Tuesday, August 26, 2014

Two sets of data-where do they collide

There are two new sets of data out regarding employment in our nation's public schools.  One set of data tells us that between 1970 and 2010 the number of employees in our public schools grew by 84%.  Another set of data tells us that non-teaching employees grew by 130%.  These data were included in a report by the Thomas B. Fordham Institute.  It is entitled "The Hidden Half: School Employees That Don't Teach".  The increase is not particularly due to administrative staff.   When you look more closely, the increases come from teacher aides, speech therapists, psychologists, and nurses to accommodate students' special services needs.  The report hints that these additions have been brought on by the legislation in the 1970's that expanded students' rights.  It does not take a great detective to pinpoint The Education of All Handicapped Children Act (EHA) that was signed into law by President Ford in 1975.
While the report does not make a formal recommendation as to whether these staff increases are good or bad, it does strongly support creativity in options for districts to evaluate the cost-benefits of adding these new staff.
Clearly when evaluating "cost-benefits" the Foundation is only looking at dollars.   Prior to the EHA, children with disabilities were routinely totally excluded from public education or received an education that was not much better than training for sheltered workshops.  The "cost" to these individuals and their families, as well as to the communities in which they live, has never been calculated.  The push of the Individuals with Disabilities Act (IDEA), the successor to EHA, has required that as much as appropriate children with disabilities be educated with their non-diabled peers.  In order to pull this off, a large number of aides have been hired to facilitate the inclusion of children with disabilities in the general ed classes.  Whether this is a good thing of not depends on the characteristics of the child, not on the economics of the situation.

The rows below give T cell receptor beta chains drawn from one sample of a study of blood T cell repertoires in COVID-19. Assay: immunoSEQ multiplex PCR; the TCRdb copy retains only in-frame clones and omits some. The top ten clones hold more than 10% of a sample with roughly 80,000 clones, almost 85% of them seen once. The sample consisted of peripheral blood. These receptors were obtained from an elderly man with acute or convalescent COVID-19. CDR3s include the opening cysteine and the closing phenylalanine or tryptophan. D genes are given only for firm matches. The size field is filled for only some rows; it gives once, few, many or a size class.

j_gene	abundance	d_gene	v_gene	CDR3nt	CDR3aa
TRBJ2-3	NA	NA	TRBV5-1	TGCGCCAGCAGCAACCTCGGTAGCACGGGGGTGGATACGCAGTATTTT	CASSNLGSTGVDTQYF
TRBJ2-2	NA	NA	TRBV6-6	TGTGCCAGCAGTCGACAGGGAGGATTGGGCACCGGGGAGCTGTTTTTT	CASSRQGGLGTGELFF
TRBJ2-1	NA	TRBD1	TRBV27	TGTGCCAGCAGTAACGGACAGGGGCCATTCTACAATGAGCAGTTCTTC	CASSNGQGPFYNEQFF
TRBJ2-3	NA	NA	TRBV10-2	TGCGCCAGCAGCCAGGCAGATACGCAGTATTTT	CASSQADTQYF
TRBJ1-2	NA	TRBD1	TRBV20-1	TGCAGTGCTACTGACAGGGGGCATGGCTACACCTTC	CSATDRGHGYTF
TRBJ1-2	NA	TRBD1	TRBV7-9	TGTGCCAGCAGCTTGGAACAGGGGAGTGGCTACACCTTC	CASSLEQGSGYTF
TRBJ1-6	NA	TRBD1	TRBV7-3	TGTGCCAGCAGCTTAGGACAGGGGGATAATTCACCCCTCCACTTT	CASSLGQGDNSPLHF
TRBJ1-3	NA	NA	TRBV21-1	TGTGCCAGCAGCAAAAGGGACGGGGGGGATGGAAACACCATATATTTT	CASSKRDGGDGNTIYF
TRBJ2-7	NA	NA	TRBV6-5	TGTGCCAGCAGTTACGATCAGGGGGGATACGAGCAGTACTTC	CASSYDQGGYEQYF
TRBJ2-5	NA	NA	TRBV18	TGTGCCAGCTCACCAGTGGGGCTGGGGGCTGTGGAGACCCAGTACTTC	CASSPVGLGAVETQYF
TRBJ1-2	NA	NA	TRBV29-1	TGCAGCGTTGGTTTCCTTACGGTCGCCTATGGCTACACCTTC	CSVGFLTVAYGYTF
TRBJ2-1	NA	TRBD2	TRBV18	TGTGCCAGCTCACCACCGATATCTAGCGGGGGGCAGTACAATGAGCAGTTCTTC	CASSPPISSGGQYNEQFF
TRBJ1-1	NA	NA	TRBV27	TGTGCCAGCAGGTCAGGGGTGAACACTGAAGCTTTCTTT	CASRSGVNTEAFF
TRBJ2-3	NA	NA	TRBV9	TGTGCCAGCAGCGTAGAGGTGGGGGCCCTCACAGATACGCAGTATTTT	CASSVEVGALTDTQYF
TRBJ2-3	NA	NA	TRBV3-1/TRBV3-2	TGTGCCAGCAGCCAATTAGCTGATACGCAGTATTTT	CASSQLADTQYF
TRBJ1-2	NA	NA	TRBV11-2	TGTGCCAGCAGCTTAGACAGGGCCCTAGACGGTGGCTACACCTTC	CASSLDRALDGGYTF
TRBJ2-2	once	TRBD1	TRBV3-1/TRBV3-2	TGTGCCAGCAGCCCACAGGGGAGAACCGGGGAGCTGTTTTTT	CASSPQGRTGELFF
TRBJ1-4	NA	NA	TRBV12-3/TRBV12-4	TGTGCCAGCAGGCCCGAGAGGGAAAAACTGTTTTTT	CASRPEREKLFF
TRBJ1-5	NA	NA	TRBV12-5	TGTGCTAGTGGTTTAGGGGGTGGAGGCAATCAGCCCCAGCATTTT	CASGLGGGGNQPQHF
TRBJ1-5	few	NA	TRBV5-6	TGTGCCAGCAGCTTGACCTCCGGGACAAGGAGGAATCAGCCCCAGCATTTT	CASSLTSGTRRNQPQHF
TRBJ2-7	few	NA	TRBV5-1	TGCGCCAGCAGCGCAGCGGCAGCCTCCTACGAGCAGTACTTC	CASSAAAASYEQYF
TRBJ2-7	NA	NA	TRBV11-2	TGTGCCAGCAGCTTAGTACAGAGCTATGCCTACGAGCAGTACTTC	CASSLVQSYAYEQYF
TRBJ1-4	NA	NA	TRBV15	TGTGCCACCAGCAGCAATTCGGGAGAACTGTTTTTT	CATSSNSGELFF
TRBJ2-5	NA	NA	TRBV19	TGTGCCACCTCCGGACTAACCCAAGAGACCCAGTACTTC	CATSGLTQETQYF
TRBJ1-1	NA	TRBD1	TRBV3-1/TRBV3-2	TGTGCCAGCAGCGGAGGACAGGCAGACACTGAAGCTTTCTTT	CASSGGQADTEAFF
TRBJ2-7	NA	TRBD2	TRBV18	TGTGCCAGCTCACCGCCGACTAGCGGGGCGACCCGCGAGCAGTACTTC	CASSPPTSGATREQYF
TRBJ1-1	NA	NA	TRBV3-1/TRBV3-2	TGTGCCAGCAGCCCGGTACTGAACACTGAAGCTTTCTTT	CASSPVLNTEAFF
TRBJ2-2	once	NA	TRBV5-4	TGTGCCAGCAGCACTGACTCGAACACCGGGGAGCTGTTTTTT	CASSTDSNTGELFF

It is also strange that the report has determined that speech therapists and teacher aides do not teach.  Clearly the authors are very unfamiliar with the work of these people.  Speech therapists do very much more than articulation and teacher assistants are often the people who serve as the bridge between what the teacher thinks she is teaching and what the children really learn.
EHA told us that when schools decide to serve children, those schools must therefore, serve all the children.  That is clearly a good thing.  Can we do that in a cost effective manner.  Sure.  But let's make sure that when measuring costs we include human costs not just dollar costs.   Education is a human business.

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